Interdisciplinary CED team wins Honorable Mention in ULI Hines Competition
In January 2022, a team of MRED+D, MLA, M.ARCH and MUD students won honorable mention in the global ULI Hines real estate development student competition, being recognized against 92 other teams with their concept, “The Vibe.”
In 2022, the competition challenged graduate student teams to design a mixed-income, mixed-use neighborhood in Downtown Oakland, California – a rare opportunity to work on a local site, since sites are chosen annually from across the country.
“The Vibe” was composed of students from UC Berkeley’s Abbey MRED+D program, MUD program, MLA program, and M.Arch program:
Blaze Syka (Team Leader), Master of Real Estate Development + Design
Yunzhe Wang, Master of Landscape Architecture
Sachin Yadav, Master of Real Estate Development + Design
Jinghong Sun, Master of Architecture
Xi Liu, Master of Urban Design
The team was advised by CED faculty member Christopher Calott, MRED+D lecturer Ricardo Capretta (who teaches RDEV 220: Real Estate Development Finance), and professional advisor Yasmina Mekouar, HiPE Leadership Development Program Associate at Prologis.
The ULI Hines jury “applauded that the proposal respected the scale of Old Oakland and reflected it in the rhythm, orientation, and design of its buildings.”
Q&A with “The Vibe”:
Q: What makes the ULI Hines competition unique?
“The ULI Hines competition is very much a sprint. The two-week window leaves little time to really dive in and do comprehensive research and formulate alternative design concepts. It also makes it difficult to course-correct; if the team decides that the program or design isn’t the best fit one week into the competition, it is hard to pull it together with only a week to go. At the same time, these elements make the competition a fulfilling experience. You’re really forced to make snap decisions, work efficiently, and develop a strategy as soon as possible ahead of production time.”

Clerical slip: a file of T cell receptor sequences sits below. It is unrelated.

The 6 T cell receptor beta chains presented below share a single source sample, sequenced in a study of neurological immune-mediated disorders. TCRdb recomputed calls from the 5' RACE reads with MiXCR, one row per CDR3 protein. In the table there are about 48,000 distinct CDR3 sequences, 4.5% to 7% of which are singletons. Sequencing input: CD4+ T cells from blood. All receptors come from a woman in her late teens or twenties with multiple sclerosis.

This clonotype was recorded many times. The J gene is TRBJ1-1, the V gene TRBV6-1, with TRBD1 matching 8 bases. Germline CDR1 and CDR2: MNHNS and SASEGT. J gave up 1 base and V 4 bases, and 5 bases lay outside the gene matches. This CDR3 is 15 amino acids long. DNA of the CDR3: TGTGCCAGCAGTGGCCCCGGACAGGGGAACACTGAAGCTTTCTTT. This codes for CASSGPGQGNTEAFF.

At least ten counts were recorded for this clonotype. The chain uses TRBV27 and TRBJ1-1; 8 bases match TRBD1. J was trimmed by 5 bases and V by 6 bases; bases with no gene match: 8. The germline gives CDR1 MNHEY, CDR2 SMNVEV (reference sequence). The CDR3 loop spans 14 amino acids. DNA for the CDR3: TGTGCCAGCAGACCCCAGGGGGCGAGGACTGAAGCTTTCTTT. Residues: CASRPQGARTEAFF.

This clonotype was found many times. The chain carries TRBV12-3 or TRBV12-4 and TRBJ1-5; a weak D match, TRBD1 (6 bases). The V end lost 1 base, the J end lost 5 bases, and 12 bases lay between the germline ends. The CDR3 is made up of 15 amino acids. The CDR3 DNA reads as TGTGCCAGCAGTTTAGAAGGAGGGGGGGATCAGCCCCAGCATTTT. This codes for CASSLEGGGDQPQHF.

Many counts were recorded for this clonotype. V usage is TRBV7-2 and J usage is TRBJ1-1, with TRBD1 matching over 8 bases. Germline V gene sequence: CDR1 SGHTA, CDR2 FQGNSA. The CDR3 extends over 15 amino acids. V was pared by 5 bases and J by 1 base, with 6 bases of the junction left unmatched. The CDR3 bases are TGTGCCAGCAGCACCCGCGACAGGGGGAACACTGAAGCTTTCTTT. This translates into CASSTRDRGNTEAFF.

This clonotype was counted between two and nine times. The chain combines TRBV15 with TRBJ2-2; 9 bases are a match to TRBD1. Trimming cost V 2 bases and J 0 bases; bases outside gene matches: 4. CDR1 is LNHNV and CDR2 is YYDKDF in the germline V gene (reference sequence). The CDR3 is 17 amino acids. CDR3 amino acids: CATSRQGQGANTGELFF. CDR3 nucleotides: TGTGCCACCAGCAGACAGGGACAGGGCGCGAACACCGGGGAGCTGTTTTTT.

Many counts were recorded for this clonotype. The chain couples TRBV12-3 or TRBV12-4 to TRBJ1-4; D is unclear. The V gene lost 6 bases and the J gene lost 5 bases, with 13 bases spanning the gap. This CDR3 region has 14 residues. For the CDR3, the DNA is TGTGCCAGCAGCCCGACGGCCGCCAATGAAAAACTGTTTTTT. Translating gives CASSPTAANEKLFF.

Q: What was a significant challenge, or challenges, that the team faced?
“In some ways, the project site’s location in Old Oakland and proximity to Cal complicated our team’s design and program process. The challenges around the site really constrained some of the more ambitious ideas that our team designed. Ultimately, we think we did a great job of adapting to these constraints but really think we could have been more bold in our proposal. Teams from outside the Bay Area had much more ambitious proposals, which we think the judges really responded well to.”
“Additionally, the competition window overlapped with the Omnicron wave that swept through the Bay Area in December and January 2021-2022. As a result, we had limited opportunities to have work sessions in-person and inhibited some of our efforts in idea generation.”
Q: What aspects of your team put you ahead of the competition?
“Our team members all had a background in design, including the members from the MRED+D program, which facilitated communication and coordination with one another in conceptualizing our proposal. We spoke the same “language” in the sense that we could carry out design conversations fluidly and even had some overlapping software skills that made for streamlined workflows. We felt there was synergy in the urban design, programming, and financial modeling aspects of our team’s effort.”
For information about the 2022 ULI Hines competition please see this press release.